The LFPR (Labour Force Participation Rate) of women has to be boosted while its underlying factors are social, which are changing at best sluggishly. One estimate suggests if we increase our women’s participation in the workforce significantly, we could add 700+ billion US dollars to the GDP. Equal participation would push up our GDP by 27% encouraging active participation through economic and social as well as communication incentives.

Needless to say, the Covid times have seen a near doubling of domestic violence, the ‘Shadow Pandemic’ as the UN calls it. The lockdown incapacitated women, as they remained confined unable to move to safer areas in the event of spousal violence. There is of course a key factor which is rampant in combating the spectre of not only domestic violence, but sexual violence in general as well. The victims are concerned regarding ostracism, managing economically if they walk out of an abusive relationship, etc. There is a huge lacuna in terms of awareness of their rights and laws specific to them, whereas the Vishakha guidelines focusing on harassment at the workplace have to be enforced continually in a sustained manner. We would have an effective dose only if we work in a concerted, holistic manner on this. In this case, there is a strong need to create sustained awareness campaigns and with the recent trend towards purpose-driven communication, brands too could come forward and build equity by spreading this message and popularize these. We of course need to strengthen and put strong processes and monitor the same so that the actual cases could be addressed in a phased manner.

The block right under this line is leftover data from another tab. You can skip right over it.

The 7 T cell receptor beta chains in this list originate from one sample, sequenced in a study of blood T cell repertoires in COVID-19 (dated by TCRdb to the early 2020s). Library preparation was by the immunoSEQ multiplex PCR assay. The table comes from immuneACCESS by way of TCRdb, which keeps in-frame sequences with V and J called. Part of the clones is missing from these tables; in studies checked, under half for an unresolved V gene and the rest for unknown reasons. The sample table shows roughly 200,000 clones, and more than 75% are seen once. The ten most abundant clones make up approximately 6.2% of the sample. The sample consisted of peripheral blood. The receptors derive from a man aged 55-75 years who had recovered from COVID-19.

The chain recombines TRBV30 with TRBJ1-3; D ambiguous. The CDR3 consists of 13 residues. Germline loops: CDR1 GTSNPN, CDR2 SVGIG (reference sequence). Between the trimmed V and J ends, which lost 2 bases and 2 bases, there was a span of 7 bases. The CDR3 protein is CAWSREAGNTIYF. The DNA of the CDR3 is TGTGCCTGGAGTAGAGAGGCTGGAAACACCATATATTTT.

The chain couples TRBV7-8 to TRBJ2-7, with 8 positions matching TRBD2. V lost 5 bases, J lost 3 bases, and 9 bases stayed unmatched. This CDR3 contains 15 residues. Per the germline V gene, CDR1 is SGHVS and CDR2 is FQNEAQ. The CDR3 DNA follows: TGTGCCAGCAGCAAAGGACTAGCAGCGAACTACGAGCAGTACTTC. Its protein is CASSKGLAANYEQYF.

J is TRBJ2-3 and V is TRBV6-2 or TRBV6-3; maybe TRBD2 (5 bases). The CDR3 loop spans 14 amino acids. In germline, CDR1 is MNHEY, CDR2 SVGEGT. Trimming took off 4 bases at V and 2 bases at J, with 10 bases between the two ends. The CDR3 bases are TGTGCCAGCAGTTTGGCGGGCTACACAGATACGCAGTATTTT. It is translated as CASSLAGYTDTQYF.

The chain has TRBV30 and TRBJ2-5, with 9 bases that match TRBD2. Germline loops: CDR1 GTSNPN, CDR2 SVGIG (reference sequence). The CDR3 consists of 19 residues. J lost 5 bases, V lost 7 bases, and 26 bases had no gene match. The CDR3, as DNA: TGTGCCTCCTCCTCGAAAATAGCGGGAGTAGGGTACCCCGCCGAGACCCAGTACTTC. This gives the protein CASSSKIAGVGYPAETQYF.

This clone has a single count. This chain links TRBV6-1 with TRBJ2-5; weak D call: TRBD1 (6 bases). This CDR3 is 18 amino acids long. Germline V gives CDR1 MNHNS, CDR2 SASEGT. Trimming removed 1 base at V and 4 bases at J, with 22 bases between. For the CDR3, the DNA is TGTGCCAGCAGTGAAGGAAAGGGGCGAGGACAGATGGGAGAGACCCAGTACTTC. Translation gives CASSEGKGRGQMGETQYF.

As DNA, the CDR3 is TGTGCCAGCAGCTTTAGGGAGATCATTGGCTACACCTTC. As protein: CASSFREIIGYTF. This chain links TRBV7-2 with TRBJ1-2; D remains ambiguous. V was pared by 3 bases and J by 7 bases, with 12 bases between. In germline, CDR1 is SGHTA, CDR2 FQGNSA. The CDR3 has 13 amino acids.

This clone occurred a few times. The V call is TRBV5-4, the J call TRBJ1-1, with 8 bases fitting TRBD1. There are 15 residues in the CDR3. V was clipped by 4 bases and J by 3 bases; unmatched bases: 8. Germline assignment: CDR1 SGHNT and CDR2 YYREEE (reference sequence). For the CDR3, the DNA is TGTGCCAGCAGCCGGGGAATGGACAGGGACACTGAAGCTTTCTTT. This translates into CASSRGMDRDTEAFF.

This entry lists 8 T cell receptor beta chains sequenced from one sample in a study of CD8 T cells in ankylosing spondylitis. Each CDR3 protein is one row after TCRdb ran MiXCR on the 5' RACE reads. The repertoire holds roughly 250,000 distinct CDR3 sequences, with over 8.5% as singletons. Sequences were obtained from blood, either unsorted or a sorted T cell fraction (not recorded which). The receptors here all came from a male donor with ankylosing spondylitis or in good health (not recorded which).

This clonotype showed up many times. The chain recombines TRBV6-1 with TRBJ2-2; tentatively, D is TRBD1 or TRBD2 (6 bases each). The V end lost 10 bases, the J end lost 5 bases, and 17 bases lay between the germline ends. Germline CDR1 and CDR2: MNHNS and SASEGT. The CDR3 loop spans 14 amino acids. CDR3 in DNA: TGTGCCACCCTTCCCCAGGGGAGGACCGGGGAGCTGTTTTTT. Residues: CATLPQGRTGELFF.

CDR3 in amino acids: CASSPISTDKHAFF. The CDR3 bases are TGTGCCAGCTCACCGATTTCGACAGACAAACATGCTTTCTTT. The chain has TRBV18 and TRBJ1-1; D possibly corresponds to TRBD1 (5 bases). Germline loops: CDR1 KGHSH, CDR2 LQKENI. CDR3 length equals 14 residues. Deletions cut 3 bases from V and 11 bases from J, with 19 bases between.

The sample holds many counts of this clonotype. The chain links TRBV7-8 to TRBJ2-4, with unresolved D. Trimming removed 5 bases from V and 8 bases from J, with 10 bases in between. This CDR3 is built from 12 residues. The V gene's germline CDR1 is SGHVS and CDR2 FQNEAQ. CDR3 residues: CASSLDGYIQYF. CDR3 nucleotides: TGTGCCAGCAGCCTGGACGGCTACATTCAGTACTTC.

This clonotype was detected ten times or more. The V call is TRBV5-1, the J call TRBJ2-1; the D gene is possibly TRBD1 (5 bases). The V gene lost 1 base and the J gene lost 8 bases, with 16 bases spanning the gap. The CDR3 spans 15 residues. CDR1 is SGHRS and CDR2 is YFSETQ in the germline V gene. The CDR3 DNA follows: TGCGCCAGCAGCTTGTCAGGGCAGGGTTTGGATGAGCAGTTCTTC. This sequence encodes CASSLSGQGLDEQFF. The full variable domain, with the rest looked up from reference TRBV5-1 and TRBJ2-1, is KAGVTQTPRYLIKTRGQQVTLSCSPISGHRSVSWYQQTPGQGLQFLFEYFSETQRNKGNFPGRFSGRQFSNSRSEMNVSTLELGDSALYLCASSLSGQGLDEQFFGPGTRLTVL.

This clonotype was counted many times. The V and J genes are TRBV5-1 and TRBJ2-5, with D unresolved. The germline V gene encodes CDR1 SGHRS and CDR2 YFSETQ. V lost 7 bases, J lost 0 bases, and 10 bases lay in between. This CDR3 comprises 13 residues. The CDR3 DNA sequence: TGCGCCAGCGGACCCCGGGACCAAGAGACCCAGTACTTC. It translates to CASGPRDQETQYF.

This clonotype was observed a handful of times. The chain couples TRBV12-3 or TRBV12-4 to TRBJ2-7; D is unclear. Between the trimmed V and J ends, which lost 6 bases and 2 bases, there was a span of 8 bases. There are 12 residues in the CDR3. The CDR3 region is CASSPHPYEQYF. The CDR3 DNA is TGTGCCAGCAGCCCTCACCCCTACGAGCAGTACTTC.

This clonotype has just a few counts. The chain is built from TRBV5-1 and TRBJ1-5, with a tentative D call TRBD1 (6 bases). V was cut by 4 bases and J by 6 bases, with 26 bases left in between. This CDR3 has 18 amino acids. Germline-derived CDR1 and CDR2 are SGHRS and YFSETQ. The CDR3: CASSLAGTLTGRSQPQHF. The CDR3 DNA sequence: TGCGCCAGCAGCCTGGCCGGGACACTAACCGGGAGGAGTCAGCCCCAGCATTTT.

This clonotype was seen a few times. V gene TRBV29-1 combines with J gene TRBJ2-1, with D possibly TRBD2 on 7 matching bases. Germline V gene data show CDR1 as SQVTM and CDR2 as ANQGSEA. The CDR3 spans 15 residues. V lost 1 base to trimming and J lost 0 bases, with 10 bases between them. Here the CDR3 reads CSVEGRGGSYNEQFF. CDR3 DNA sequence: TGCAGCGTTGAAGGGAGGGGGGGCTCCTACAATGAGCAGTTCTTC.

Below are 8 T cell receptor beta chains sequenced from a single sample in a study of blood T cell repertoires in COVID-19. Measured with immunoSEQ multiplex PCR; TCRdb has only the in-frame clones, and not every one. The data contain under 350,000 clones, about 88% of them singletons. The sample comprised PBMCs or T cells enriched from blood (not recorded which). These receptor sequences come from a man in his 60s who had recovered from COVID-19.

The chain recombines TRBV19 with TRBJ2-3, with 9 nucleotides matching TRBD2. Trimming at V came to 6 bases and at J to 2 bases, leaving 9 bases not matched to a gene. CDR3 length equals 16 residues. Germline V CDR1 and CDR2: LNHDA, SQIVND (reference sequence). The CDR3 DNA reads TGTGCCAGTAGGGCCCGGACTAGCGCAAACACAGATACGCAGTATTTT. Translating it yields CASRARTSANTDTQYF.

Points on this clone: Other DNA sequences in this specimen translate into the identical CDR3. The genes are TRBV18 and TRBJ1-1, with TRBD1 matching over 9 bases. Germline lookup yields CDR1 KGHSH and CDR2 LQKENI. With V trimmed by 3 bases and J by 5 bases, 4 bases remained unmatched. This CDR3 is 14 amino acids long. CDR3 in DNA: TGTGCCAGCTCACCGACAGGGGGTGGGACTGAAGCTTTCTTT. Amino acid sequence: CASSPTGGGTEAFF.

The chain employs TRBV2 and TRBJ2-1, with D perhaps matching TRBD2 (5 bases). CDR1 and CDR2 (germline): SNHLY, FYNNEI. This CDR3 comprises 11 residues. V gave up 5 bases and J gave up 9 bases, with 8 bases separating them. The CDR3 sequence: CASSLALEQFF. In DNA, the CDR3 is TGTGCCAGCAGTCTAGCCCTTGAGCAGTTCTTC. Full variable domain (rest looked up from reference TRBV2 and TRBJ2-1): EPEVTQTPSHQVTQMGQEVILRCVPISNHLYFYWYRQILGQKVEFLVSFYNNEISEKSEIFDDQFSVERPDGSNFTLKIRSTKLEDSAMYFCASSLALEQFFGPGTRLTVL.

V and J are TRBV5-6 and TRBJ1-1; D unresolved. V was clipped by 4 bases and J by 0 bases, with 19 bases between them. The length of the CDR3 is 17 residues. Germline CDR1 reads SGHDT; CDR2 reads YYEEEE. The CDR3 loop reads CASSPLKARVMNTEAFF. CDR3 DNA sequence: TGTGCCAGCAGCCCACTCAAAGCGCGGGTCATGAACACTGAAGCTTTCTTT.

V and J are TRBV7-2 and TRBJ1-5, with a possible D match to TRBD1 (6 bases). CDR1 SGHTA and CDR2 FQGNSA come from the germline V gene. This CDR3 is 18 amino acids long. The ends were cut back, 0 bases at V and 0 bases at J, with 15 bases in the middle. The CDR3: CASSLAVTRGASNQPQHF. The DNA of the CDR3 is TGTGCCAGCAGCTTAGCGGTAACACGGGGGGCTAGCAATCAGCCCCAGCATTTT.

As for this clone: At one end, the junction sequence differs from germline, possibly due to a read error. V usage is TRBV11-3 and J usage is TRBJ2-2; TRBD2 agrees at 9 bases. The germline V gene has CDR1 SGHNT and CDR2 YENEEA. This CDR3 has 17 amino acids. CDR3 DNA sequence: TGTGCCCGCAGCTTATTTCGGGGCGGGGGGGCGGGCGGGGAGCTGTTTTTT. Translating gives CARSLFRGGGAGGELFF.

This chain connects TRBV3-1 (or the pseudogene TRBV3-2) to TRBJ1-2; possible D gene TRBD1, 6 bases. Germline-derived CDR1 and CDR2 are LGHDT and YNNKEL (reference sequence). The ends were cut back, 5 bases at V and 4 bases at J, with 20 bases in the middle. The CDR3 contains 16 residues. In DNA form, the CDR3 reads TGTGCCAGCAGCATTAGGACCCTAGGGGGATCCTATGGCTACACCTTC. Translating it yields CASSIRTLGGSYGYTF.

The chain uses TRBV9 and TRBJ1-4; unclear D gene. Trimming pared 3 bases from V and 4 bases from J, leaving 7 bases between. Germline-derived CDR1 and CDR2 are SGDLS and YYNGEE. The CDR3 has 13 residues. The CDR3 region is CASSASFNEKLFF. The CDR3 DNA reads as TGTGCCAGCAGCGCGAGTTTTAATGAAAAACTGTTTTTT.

The third broad issue is women’s health and the recent epidemic has fuelled the need for health and wellness consciousness amongst all of the 7.6 billion of us, not just women. Considering the dimension of health, mental health mostly does not get the attention it needs, and the pre-existing gender gap in mental health has noticeably widened. A lot of frontline workers have been suffering from depression with resultant psychosomatic illnesses. Much have been written about women’s physical health but their mental health is an area of huge concern. We simply owe it to ourselves to prioritize it in the utmost possible way.

The solutions here too encompass awareness and rapid action to address these issues. More support groups, more online health helplines, learning to embrace uncertainty, fixed times for exercise/yoga, etc., are necessary. Yet again this vaccine needs to be largely formulated and administered by us to ourselves and thereby generate awareness. There are many ways here, lying in our own traditions of Ayurveda, to build our mental and physical immunity. We need to step up and practice it; it is not a weakness to reach out and ask for help. We are faced with visible and invisible pathogens. We need to build up our inner strength with our antibodies spruced up to tackle these as best as we can.

Men should realize we share this planet and our lives. Only if we work in unison would we be able to truly celebrate life on a fragile planet and achieve happiness for all as well as for our future generations. Modern humans (Homo sapiens) have walked the earth only for 50,000 years. This is a tiny fraction of time for our 4.5 billion-year-old planet. We have been nearly 50 billions, each gender, so far; 108 billions of mankind have lived so far, we need mankind to survive and thrive for many years to come. We need to live in total synergy for this to happen and these booster vaccine shots will definitely create antibodies to fight the antigens of society.